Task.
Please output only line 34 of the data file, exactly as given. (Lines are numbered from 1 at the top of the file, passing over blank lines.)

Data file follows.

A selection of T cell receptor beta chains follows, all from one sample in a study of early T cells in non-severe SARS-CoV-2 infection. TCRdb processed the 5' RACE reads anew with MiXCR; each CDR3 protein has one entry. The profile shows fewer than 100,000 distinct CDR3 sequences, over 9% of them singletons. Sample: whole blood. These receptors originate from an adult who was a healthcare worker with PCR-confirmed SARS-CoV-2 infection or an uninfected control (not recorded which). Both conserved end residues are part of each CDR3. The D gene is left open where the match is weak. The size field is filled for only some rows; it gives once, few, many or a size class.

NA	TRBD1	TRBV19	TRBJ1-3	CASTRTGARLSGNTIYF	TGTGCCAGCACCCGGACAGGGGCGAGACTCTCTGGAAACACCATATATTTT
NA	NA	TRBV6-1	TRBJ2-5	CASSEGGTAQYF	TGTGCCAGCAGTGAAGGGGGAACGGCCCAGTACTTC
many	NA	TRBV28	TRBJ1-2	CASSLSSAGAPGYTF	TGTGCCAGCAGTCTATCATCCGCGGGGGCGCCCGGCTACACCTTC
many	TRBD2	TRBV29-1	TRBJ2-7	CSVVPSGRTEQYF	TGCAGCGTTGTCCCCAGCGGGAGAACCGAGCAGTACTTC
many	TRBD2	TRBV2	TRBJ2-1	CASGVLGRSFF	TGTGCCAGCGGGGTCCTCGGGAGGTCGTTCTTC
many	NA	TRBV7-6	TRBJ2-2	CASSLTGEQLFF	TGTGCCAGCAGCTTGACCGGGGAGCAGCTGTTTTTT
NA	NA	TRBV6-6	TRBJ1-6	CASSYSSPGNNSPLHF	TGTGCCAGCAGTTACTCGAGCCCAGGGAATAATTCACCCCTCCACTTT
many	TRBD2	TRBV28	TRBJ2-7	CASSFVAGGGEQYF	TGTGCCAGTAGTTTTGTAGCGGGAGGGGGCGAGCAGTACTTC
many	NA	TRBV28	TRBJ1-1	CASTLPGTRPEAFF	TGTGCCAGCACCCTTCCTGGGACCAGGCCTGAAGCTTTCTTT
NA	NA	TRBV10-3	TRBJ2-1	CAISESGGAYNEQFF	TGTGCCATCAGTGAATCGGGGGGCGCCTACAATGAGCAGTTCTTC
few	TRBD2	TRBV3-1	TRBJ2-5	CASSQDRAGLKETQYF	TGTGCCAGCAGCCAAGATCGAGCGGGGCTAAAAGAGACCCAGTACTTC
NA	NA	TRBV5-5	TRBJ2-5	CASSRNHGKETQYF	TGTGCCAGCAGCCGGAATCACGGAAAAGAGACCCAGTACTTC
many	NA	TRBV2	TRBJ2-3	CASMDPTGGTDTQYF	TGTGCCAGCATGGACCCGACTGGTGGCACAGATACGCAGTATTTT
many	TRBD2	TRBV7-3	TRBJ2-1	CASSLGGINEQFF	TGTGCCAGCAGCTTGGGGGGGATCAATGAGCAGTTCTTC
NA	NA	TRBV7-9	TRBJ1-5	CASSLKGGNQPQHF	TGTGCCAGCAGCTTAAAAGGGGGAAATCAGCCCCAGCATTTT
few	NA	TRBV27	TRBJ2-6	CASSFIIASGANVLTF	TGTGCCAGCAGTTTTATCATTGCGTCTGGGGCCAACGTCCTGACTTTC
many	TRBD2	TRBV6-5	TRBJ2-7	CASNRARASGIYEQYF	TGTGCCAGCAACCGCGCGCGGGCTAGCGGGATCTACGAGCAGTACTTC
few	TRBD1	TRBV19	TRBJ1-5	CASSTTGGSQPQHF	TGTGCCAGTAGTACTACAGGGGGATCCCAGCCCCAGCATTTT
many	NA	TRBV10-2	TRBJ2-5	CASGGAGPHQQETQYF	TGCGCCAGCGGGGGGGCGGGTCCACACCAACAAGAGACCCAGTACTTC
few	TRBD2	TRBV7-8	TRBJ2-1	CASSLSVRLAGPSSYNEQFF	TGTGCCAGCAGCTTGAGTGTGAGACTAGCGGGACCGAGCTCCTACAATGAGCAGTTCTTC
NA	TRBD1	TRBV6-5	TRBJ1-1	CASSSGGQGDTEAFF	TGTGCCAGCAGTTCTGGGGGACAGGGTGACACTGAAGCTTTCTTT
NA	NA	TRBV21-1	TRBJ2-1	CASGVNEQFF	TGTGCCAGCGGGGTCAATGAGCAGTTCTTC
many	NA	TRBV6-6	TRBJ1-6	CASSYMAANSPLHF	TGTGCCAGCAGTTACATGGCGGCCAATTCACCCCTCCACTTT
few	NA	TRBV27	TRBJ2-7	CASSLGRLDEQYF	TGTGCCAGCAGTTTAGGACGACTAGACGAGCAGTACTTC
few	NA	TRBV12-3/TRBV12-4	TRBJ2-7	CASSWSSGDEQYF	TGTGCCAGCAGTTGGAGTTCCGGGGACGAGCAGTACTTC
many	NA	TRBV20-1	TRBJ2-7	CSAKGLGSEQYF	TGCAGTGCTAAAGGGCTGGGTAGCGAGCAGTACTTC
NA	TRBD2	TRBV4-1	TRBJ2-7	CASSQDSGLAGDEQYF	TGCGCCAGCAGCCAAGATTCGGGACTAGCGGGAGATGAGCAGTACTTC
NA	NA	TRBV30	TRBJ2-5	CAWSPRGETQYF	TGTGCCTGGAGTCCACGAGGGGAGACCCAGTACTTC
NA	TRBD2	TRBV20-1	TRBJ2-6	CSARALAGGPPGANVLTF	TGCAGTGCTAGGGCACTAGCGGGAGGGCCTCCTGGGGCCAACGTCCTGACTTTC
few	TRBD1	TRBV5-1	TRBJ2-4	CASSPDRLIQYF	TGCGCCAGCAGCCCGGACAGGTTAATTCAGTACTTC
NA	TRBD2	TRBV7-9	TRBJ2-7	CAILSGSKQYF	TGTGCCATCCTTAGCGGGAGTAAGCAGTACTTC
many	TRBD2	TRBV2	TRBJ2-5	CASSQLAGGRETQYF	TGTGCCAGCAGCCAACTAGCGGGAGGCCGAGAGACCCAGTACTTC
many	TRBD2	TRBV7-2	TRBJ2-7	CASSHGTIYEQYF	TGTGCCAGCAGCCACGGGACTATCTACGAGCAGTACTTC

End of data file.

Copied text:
many	TRBD2	TRBV7-2	TRBJ2-7	CASSHGTIYEQYF	TGTGCCAGCAGCCACGGGACTATCTACGAGCAGTACTTC